Coding to the Requirements

Do you know what I love about software developers? They’ll just code to what the requirements or user stories are. I have a little joke to myself, that with the dramatic industry shift to everything-as-code (i.e. infrastructure-as-code, software-defined networking, etc), that pretty much all jobs will eventually one day be “software developer”. Take network design for example. It used to be a networking specialist hand-crafting an artisanal configuration for your datacenter, laying all the cable, and configuring all the gear. Today you just give the task to a software developer with the requirements for how the systems can communicate with each other, and then they just go off and write the code and the unit tests to verify the code meets those requirements.

(Now this is obviously just a joke, I’m well aware there’s way more to it than that.)

So what’s interesting about this is the concept that a programmer will just code to exactly whatever the requirements are, and with CI/CD pipelines and unit tests the code will be verified to meet those requirements. That’s great, but there’s an important piece to that puzzle…the requirements must be correct and complete!

There’s plenty of focus in software engineering placed on the validity of the requirements. That is, software engineering is generally focused on working with users to ensure not only that we are “building the thing right”, but that we are “building the right thing”. These functional requirements can only be developed and verified by the end users themselves, in conjunction with people who have enough contextual knowledge of the domain to bring that flair for innovation. But, there’s another category of requirements as well, that of “quality” requirements.

What do I mean by that?

Essentially, almost every software project comes with this pre-defined, exists-for-every-project set of requirements. Some of these for example:

  • Ensure that the system can handle unexpected input types
  • Ensure memory is freed up when no longer in use (I don’t just mean free(), I also mean scope your variables properly)
  • Ensure that the system can be modified in the future, to add, remove, or change capabilities (affects both data structure and function design)

Where do these requirements come from? Some of them, there’s an expectation that as a skilled and experienced software developer, this quality is just built-in. For example, when an experienced car mechanic replaces an oil filter, they know just the right tightness to install the new one, this is just assumed to be inherent knowledge that any car mechanic should know. The same applies to software engineering. It is assumed that any software developer will just do input validation or bounds checking as needed, there’s no written requirement to just do that for every single function or method you write. But if you’re working with inexperienced developers, then maybe introducing some of these requirements holistically across your project has value.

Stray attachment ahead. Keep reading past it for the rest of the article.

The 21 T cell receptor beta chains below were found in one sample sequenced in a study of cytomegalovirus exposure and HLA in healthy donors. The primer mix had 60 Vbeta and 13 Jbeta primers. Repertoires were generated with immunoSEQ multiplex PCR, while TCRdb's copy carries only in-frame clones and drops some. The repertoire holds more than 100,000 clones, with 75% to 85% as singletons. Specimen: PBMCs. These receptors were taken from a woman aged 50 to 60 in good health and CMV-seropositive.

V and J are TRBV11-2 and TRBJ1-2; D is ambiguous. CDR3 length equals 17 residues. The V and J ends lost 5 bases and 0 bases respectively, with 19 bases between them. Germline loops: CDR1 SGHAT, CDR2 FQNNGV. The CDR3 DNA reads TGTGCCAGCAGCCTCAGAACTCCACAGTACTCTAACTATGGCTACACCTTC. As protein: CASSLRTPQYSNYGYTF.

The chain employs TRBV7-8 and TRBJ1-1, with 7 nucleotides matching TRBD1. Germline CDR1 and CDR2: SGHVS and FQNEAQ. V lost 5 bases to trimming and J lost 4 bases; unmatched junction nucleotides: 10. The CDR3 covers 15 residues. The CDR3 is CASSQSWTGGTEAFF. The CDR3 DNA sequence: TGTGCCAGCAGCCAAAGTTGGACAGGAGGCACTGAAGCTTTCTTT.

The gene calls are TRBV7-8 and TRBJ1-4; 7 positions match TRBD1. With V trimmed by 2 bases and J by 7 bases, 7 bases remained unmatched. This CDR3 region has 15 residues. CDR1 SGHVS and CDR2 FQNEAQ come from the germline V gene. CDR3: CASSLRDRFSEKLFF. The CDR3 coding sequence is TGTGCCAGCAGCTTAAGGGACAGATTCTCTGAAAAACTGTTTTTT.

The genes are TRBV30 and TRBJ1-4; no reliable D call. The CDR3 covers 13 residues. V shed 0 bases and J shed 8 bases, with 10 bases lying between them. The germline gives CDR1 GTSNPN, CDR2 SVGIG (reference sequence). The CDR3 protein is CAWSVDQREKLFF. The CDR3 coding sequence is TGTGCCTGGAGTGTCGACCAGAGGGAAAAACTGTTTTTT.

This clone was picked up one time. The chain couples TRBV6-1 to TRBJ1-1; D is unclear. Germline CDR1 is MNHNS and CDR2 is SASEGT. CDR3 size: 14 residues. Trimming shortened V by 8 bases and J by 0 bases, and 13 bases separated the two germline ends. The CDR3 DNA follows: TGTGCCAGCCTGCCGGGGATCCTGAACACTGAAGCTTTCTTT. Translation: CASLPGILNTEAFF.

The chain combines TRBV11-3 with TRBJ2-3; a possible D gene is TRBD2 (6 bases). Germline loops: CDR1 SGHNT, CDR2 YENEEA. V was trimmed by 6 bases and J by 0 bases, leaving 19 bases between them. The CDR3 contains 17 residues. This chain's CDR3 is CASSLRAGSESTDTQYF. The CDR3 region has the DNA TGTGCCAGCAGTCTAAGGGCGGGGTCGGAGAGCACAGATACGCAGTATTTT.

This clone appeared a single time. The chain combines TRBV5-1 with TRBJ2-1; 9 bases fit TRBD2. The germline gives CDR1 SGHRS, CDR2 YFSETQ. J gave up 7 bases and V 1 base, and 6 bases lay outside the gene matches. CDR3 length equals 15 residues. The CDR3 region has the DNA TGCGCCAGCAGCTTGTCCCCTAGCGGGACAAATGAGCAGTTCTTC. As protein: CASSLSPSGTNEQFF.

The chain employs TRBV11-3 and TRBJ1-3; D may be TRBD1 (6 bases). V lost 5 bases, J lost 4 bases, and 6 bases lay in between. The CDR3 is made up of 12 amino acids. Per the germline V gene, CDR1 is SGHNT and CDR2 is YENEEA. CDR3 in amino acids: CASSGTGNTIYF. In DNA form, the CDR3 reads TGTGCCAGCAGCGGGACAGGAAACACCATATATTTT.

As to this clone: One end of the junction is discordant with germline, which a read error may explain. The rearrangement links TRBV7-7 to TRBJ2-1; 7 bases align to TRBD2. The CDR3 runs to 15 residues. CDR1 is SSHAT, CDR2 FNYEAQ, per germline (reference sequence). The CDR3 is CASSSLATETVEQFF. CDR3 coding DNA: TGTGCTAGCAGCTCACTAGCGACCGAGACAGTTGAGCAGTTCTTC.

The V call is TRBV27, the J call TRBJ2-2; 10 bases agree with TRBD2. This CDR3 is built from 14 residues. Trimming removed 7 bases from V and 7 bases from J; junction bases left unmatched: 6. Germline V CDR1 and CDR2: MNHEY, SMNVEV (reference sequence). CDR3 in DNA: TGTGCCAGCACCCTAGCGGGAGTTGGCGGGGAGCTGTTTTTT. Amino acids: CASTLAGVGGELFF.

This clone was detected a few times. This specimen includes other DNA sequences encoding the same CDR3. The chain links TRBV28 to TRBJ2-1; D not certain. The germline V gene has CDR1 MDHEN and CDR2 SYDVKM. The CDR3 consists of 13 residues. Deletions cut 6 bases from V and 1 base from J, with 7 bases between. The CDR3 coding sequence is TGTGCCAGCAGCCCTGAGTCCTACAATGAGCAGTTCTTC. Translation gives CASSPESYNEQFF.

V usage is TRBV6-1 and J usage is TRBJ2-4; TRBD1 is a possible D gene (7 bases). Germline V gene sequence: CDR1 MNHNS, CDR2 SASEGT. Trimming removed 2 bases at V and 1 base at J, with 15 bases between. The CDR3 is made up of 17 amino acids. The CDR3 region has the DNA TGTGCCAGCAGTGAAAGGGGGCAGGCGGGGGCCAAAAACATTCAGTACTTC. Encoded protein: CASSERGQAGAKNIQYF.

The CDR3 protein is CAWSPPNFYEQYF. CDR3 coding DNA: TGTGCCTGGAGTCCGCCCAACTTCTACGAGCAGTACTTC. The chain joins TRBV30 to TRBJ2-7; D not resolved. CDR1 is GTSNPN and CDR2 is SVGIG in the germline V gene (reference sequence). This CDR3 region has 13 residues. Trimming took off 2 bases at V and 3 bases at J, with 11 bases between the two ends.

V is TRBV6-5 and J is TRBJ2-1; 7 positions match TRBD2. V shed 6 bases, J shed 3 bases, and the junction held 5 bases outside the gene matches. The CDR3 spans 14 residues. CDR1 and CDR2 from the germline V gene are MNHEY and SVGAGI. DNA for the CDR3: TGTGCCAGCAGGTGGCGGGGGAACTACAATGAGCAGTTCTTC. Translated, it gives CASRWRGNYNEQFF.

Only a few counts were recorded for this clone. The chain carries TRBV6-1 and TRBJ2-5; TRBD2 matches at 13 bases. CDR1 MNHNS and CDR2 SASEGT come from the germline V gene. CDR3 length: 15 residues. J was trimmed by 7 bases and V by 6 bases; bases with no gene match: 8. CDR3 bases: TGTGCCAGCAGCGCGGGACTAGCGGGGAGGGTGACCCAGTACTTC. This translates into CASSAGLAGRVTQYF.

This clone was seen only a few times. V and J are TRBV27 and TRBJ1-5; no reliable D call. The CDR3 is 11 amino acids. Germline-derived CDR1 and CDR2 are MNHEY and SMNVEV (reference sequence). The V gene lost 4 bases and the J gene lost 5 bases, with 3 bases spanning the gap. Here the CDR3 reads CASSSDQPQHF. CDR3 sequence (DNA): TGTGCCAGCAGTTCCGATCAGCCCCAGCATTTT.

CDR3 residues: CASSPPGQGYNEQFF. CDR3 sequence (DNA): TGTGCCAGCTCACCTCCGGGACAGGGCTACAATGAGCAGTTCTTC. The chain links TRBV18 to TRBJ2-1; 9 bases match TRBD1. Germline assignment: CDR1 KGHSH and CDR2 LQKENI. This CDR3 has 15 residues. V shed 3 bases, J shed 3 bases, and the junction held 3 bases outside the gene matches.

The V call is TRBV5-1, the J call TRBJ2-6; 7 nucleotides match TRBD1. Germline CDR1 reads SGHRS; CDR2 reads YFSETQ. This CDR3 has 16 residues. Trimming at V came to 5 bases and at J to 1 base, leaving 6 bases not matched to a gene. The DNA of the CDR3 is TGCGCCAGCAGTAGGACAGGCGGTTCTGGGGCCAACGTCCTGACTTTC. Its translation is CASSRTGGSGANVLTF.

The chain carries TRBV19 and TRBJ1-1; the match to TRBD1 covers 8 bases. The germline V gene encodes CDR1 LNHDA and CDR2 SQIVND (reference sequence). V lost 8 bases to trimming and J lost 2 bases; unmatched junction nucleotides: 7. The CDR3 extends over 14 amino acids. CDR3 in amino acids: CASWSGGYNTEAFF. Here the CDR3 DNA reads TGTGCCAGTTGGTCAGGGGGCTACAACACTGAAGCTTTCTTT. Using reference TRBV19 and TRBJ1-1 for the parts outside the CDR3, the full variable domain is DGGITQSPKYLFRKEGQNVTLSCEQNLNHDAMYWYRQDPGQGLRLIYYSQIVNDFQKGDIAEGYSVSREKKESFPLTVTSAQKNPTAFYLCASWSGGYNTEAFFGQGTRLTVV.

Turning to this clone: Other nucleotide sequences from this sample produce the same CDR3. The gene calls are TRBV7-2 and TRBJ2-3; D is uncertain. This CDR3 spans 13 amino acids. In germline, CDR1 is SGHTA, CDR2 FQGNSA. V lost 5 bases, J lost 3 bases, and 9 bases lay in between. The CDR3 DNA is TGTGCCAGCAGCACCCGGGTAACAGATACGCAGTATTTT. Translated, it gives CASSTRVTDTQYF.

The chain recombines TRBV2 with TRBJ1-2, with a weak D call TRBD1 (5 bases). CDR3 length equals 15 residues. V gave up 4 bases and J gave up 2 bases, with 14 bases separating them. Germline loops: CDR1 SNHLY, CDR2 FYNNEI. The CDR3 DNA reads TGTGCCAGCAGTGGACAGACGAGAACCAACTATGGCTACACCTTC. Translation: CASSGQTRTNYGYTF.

Luckily, for many programming languages you can just add quality analysis tools to your pipeline, such as pylint for Python or Brakeman for Ruby on Rails, for example, and this will help you with these quality issues. But with so many *-as-code constructs these days, many with their own domain-specific-languages (such as CloudFormation or Terraform) there may not always be a pre-existing automated way to check for these types of quality issues in the code pipeline.

When I was leading teams of developers, of which each team was building sets of infrastructure-as-code to deploy the applications they were responsible for into the cloud-based virtual datacenter, I had created a set of generic “architectural requirements” that each project was required to meet, on top of whatever functional requirements were defined by either the users or the application itself. I’m working from memory here, but if I recall the requirements were as follows:

  • All user-facing web services must utilize a load balancer
  • A server in the load-balanced cluster can be forcibly terminated with no impact or loss of capability to the users
  • A server in the load-balanced cluster can be forcibly terminated and must be able to be brought back to a known-good working state (Threshold: 4 hours, Objective: 15 minutes and completely automated)
  • The complete application stack must be able to be deployed to a greenfield environment in an automated fashion, with only an initial human interaction at the beginning

Note that each of these requirements could be tested, either by inspection (Is there a load balancer?) or by actual system test (OK, let’s forcibly terminate an instance in the autoscaling group and see what happens).

By defining these quality requirements upfront with the developers, including the defined test cases, this actually helped with effort estimation because the team knew exactly what was expected of their product and how it would be tested. And no surprises were waiting for us down the line, such as suddenly realizing that this product crashed frequently and we needed to take turns with pager duty on weekends.

The lesson here is to take some time and think about what well-written non-functional requirements you can add to your backlog that drive the product’s quality in the right direction. This also ensures that in addition to delivering the functional capabilities to the users you are delivering a high-quality product as well.

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